Coronavirus: F&B outlets gear up for dining in

Swee Choon's upcoming revamp will include adding ordering kiosks and an automated system to send food across the shophouse units. PHOTO: SWEE CHOON

SINGAPORE - Food and beverage business owners have been busy gearing up to reopen for dine-in during phase two of the post-circuit breaker, which could happen before the end of the month.

Only up to five people a group can dine in then. Industry players are expecting more guidelines to be rolled out, but in the meantime, they are getting their outlets safe for dining in.

Overseas, many restaurants have reopened with mandatory measures in place, including screens to separate diners, allowing only outdoor dining and having one waiter serve the same table throughout the meal.

In Singapore, chefs like Sebastien Lepinoy of three-Michelin-starred Les Amis at Shaw Centre have been closely observing global trends.

For instance, if paper menus are not allowed, to reduce touch points, he may have to write the menu on a board.

Impeccable service is key for the French restaurant, so having one waiter serve the same table would be tricky, he says. Diners sometimes also meet the restaurant's host and sommelier, as well as staff who handle tableside service such as the ice cream and caviar trolleys.

Chef Lepinoy says: "We hope this (one waiter to a table) restriction will not be imposed, but we must be ready. We have to anticipate every possible scenario and be ready to adapt."


Major renovations for dim sum restaurant Swee Choon in Jalan Besar will start in phase two, says third-generation owner Ernest Ting, 29.

The revamp will include adding ordering kiosks and an automated system to send food across the shophouse units - without the need for runners anymore.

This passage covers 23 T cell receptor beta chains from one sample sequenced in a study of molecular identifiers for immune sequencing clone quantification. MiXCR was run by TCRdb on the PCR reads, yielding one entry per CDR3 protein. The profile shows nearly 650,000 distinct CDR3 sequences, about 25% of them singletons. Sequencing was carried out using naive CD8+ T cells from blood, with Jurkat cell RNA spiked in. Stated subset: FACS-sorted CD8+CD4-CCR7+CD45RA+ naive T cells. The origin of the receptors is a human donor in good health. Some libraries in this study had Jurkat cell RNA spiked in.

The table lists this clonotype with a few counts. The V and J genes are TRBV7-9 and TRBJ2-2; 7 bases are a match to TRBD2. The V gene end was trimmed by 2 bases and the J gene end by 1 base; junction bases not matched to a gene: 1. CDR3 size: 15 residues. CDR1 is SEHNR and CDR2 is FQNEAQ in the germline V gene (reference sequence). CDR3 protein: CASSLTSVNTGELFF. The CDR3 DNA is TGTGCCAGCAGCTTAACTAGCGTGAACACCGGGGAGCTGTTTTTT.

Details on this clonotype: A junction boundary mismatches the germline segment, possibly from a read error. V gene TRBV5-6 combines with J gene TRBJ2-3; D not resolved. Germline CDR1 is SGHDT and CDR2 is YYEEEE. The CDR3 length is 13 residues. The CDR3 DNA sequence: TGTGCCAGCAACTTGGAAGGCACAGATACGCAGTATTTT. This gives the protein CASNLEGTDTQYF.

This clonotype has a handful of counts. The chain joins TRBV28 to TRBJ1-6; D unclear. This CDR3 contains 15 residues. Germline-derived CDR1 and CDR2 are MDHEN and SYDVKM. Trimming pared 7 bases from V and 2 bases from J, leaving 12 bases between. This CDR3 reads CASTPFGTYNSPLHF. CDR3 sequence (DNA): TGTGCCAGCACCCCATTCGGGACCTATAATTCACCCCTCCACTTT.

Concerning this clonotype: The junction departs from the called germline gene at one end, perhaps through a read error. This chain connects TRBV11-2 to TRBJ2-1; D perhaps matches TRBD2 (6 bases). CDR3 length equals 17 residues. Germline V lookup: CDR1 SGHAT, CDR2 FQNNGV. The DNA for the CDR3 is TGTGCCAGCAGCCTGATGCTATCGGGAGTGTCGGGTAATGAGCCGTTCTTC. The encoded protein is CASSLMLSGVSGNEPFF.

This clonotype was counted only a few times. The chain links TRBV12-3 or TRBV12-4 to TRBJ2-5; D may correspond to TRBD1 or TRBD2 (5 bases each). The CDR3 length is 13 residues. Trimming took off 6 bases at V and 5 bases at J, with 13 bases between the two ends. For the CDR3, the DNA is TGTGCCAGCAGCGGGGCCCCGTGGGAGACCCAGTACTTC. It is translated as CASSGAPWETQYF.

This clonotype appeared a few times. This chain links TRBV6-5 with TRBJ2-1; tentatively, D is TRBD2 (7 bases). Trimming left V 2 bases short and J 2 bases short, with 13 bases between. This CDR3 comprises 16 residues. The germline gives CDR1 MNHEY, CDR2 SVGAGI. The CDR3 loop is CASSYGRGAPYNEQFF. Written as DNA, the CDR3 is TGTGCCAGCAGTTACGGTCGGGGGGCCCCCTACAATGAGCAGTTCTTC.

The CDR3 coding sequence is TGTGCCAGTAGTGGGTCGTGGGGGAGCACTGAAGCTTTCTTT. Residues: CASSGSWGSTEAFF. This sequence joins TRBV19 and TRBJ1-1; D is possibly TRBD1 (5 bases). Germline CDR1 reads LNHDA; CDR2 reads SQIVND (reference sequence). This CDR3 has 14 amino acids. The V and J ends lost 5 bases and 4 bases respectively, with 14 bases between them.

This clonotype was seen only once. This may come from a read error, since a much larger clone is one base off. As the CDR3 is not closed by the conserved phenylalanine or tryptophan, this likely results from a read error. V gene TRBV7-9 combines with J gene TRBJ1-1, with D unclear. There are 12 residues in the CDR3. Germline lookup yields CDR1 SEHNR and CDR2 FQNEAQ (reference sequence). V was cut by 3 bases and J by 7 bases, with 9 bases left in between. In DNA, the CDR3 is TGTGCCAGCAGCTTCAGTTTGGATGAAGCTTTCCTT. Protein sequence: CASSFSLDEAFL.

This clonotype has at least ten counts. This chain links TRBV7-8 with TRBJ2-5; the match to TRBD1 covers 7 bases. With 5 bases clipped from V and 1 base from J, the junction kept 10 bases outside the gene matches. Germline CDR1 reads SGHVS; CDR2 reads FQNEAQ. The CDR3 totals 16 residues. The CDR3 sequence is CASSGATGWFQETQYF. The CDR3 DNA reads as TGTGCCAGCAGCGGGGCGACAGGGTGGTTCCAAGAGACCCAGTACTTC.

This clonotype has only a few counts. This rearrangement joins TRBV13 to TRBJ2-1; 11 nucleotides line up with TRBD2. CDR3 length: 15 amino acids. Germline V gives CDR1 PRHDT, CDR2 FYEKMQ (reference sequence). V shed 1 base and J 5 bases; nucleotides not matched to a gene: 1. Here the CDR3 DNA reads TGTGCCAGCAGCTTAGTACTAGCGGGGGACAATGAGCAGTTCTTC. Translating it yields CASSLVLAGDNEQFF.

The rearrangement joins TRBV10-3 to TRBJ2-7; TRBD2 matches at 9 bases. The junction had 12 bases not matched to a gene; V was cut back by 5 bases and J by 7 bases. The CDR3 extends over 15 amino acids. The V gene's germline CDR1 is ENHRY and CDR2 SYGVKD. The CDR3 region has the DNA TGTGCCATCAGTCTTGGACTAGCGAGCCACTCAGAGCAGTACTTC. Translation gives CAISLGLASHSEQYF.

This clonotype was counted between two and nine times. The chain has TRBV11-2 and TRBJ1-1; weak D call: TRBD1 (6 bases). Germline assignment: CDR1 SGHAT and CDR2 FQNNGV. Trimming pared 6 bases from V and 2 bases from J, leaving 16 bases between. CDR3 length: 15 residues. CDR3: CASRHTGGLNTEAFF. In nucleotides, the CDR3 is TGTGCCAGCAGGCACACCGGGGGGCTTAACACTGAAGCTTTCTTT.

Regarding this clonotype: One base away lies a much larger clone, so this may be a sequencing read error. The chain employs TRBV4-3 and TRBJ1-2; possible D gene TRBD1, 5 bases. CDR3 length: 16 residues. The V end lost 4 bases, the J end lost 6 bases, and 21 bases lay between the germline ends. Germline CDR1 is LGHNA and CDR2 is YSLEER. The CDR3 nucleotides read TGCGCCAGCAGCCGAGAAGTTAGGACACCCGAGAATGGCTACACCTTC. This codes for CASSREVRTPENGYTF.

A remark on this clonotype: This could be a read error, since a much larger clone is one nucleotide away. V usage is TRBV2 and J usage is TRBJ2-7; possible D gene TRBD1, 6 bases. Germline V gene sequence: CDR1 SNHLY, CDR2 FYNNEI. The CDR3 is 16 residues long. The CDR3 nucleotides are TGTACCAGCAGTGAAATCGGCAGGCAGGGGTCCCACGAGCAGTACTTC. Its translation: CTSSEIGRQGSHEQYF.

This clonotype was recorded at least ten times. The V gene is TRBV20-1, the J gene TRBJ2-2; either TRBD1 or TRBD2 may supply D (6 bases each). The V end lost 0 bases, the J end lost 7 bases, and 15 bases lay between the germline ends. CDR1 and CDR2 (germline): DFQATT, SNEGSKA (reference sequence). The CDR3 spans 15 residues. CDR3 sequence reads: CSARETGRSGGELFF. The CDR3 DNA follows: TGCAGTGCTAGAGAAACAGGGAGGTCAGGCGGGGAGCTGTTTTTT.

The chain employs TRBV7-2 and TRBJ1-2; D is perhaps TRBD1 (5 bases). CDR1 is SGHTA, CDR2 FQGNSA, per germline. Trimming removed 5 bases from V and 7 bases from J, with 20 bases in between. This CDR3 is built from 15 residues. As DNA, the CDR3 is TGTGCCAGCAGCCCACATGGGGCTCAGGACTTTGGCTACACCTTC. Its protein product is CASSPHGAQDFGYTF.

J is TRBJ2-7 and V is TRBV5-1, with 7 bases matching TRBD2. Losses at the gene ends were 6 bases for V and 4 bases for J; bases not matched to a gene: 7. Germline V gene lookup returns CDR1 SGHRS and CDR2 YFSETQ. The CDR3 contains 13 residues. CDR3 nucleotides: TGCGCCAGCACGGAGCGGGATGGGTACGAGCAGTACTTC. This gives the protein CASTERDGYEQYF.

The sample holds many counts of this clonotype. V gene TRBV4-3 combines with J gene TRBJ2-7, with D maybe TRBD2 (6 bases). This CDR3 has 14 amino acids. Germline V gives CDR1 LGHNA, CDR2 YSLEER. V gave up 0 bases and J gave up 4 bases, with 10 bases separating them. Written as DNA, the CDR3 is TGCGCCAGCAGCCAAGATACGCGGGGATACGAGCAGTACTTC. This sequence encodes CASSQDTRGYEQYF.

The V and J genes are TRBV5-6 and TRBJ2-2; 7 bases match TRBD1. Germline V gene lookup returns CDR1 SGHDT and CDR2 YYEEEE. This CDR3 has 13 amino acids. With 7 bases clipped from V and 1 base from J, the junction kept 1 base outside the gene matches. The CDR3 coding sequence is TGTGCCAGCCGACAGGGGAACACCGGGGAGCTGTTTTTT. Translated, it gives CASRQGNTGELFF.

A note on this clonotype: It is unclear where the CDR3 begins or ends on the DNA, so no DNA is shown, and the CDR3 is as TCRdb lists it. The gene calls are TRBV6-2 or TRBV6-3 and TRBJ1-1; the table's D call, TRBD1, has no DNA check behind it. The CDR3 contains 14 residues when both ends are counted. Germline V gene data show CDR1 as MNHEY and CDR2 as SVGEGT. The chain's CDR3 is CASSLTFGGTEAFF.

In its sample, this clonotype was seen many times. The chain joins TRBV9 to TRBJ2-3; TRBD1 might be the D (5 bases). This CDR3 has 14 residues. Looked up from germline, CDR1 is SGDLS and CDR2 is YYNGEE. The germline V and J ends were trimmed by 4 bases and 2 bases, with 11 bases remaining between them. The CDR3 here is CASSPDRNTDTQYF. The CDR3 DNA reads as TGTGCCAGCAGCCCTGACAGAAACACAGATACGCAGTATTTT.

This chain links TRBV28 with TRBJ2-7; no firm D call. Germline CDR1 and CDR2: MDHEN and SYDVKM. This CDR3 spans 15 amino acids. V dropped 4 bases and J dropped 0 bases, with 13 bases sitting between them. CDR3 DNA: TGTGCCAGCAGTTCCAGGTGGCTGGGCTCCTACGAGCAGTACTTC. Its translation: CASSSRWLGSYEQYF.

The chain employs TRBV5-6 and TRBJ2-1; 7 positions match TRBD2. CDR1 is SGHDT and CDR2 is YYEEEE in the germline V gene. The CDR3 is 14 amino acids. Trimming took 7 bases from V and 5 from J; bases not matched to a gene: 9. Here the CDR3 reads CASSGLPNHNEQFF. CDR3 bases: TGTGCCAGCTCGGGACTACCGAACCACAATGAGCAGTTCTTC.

The 420-seat outlet will halve its seating capacity and shorten operating hours. It used to open from 11.30 to 6am, six days a week. Now, it offers takeaway from 10 to 1am and is likely to continue with the same hours for dine-in. Delivery hours are from 11 to 1.45am.

Mr Ting is also getting Swee Choon's new central kitchen ready. It was initially meant to open as a second outlet in April at Nex mall. The opening has been postponed and the kitchen will produce frozen dim sum for delivery instead.

At Italian restaurant Buona Terra in Scotts Road, its spokesman says it is planning the design concept for renovations this year. A key feature will be a waiting area for walk-in customers.

Over at Shaw Centre, the Les Amis Group, which owns 14 restaurants at the mall, will take over an additional 2,000 sq ft of space on the second floor. The expansion was planned prior to the circuit breaker.

More expansion plans include a new casual concept called IB's Kitchen - which will sell nasi lemak and Peranakan food - as well as more outlets for Tarte by Cheryl Koh, and Peperoni Pizzeria.

The group's chairman Desmond Lim adds that they are also working to open more ghost kitchens to facilitate island-wide delivery, as well as new virtual brands such as a spin-off noodle concept of its popular Cantonese porridge brand Mui Kee.